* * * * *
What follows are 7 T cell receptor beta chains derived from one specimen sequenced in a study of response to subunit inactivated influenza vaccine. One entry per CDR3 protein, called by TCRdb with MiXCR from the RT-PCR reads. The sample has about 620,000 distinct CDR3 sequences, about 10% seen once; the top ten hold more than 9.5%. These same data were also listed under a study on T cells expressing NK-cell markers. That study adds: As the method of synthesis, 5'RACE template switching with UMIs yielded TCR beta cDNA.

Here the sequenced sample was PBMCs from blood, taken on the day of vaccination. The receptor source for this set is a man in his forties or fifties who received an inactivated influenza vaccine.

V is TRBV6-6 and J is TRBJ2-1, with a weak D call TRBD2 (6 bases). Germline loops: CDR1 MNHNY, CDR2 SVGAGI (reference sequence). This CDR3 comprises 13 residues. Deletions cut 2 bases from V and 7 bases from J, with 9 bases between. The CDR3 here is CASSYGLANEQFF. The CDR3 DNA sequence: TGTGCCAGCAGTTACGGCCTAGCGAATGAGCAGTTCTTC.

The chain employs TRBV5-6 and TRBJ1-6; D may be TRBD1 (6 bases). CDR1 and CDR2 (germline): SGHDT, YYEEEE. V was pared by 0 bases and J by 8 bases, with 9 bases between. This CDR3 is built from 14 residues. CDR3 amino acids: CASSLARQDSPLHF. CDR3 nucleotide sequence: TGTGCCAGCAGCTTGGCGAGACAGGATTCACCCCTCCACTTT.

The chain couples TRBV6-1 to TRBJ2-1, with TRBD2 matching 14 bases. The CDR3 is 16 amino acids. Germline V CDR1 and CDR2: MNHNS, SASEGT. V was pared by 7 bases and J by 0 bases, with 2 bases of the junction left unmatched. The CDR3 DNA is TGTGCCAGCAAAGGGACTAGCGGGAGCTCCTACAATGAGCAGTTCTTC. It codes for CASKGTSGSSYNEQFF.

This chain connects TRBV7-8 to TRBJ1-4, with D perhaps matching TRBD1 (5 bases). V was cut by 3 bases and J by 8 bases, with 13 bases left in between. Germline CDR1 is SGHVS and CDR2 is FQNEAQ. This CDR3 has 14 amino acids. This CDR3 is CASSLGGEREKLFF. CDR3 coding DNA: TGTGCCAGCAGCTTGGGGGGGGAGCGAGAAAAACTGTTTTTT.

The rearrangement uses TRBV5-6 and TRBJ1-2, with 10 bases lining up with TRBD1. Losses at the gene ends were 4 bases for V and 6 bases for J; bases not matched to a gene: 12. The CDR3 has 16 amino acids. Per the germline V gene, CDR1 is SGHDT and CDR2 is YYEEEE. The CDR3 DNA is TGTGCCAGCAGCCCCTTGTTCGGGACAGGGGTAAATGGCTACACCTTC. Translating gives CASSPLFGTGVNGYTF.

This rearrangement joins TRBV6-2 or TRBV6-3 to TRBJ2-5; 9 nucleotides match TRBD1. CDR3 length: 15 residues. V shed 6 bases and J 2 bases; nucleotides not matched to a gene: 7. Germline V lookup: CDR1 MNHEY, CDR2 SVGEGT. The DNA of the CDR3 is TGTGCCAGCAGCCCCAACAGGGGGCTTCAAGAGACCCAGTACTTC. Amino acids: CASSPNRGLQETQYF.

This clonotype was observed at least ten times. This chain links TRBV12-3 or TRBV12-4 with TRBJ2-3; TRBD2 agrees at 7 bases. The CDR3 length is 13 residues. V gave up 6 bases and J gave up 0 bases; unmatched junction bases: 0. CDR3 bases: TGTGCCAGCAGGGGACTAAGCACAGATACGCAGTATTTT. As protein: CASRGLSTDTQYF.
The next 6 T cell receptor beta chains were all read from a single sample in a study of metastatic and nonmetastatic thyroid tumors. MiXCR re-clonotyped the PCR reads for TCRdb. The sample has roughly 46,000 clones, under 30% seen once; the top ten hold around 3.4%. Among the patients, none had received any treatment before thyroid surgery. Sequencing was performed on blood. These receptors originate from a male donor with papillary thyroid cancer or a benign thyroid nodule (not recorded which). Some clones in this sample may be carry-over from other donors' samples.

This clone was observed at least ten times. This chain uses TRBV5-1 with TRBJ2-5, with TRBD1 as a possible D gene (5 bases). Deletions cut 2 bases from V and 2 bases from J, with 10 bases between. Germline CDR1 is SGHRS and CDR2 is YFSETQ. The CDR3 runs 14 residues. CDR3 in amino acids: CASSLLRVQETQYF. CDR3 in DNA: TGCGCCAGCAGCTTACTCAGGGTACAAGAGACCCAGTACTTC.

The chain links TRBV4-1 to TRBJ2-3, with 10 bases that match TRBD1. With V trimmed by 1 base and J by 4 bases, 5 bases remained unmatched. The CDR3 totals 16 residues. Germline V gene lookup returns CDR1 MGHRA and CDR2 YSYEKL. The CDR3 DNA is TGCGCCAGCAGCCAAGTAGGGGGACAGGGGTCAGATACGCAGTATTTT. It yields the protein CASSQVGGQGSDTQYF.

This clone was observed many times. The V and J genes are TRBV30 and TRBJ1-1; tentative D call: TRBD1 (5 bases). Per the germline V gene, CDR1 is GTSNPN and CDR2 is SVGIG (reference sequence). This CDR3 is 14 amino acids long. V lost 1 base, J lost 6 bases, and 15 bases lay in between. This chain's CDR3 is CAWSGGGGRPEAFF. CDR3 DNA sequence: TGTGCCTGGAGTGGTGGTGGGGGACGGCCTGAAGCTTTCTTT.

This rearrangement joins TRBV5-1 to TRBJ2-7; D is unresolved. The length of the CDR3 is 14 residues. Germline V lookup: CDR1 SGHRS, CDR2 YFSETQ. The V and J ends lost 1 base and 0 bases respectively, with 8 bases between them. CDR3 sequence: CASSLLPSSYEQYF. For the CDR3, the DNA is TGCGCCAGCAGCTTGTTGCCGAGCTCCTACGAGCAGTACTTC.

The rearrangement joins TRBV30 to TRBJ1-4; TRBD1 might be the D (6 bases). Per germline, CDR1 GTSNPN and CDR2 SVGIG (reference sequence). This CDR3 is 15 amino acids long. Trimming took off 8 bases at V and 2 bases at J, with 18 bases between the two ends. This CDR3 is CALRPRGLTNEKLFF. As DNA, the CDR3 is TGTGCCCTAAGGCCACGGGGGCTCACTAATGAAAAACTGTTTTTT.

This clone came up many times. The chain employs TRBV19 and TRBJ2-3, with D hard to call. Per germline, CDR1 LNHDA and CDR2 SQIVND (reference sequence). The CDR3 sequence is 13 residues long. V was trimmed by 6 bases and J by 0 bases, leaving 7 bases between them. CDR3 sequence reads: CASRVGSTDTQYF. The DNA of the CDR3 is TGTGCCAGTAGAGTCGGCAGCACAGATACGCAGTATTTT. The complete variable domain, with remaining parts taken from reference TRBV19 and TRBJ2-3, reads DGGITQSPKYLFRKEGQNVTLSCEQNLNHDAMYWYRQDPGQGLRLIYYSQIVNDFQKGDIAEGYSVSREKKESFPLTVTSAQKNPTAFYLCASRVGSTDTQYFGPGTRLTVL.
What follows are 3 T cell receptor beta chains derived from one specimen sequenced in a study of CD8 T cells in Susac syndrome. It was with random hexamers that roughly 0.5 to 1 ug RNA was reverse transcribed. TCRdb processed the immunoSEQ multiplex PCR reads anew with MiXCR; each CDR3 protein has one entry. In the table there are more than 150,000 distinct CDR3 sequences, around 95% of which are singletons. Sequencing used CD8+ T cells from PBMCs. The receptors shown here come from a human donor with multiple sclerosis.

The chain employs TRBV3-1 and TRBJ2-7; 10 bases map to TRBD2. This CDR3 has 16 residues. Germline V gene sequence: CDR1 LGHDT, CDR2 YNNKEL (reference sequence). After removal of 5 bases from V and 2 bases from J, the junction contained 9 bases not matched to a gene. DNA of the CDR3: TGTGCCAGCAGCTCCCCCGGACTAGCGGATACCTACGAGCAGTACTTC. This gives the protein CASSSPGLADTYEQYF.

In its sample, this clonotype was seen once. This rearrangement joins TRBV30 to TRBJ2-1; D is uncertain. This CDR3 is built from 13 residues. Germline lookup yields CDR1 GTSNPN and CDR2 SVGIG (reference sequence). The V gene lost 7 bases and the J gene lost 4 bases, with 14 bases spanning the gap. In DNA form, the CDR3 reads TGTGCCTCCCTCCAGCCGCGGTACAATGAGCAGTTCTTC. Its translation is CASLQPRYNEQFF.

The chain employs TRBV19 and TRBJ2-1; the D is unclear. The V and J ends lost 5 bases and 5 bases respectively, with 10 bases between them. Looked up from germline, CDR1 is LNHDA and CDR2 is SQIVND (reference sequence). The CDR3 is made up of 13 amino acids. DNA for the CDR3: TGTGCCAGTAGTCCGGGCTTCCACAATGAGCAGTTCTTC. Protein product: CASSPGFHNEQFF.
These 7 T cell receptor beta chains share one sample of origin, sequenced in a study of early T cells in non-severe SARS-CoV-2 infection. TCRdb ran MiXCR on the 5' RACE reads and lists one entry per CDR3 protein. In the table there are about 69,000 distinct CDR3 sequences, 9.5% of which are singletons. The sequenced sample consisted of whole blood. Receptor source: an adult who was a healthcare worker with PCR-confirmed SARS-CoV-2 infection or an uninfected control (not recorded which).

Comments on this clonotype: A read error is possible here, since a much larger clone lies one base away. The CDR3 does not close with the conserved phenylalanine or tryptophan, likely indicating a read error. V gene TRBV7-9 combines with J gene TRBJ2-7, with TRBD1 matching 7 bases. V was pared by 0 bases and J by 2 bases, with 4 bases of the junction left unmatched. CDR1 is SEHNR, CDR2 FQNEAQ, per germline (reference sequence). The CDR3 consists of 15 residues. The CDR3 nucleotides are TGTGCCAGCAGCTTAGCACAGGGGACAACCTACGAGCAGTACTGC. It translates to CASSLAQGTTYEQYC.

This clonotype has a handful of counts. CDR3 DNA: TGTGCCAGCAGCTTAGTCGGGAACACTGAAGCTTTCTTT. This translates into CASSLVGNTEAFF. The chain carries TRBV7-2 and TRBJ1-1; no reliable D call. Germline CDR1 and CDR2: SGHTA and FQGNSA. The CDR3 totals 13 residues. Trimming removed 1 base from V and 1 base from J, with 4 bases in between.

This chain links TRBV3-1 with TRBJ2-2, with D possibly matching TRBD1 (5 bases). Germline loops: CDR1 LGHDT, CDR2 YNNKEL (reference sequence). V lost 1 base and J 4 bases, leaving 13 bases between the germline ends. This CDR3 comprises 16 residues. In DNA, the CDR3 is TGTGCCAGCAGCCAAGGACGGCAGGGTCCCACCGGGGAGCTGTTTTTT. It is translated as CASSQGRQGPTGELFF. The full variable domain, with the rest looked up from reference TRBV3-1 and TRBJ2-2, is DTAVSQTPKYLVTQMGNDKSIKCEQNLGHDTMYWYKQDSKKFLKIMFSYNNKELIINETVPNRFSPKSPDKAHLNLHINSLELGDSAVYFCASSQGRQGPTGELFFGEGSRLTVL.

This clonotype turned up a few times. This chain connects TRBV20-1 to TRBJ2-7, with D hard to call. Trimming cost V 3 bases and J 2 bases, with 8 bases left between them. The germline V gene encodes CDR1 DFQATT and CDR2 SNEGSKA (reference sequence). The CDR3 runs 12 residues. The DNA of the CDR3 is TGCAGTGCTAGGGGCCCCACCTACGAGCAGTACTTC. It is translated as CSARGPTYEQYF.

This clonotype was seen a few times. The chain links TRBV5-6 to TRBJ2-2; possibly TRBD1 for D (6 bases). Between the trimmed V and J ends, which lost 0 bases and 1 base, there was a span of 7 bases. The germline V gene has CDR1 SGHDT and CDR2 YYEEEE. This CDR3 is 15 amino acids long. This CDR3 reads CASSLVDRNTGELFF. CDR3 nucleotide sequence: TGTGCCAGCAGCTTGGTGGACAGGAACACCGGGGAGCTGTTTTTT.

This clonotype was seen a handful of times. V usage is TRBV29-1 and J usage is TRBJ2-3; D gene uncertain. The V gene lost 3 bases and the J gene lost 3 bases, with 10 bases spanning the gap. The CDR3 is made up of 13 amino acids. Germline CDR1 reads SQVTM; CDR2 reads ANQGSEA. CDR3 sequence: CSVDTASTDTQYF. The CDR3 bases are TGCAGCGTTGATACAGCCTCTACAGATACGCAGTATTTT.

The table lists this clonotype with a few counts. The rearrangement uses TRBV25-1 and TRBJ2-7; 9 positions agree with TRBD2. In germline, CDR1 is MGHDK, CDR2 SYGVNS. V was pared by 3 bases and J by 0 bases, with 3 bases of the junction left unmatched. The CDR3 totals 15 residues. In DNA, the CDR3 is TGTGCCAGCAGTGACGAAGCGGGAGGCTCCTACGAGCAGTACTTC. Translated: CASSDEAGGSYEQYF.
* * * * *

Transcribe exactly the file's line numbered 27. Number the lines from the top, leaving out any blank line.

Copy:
This clonotype was seen a handful of times. V usage is TRBV29-1 and J usage is TRBJ2-3; D gene uncertain. The V gene lost 3 bases and the J gene lost 3 bases, with 10 bases spanning the gap. The CDR3 is made up of 13 amino acids. Germline CDR1 reads SQVTM; CDR2 reads ANQGSEA. CDR3 sequence: CSVDTASTDTQYF. The CDR3 bases are TGCAGCGTTGATACAGCCTCTACAGATACGCAGTATTTT.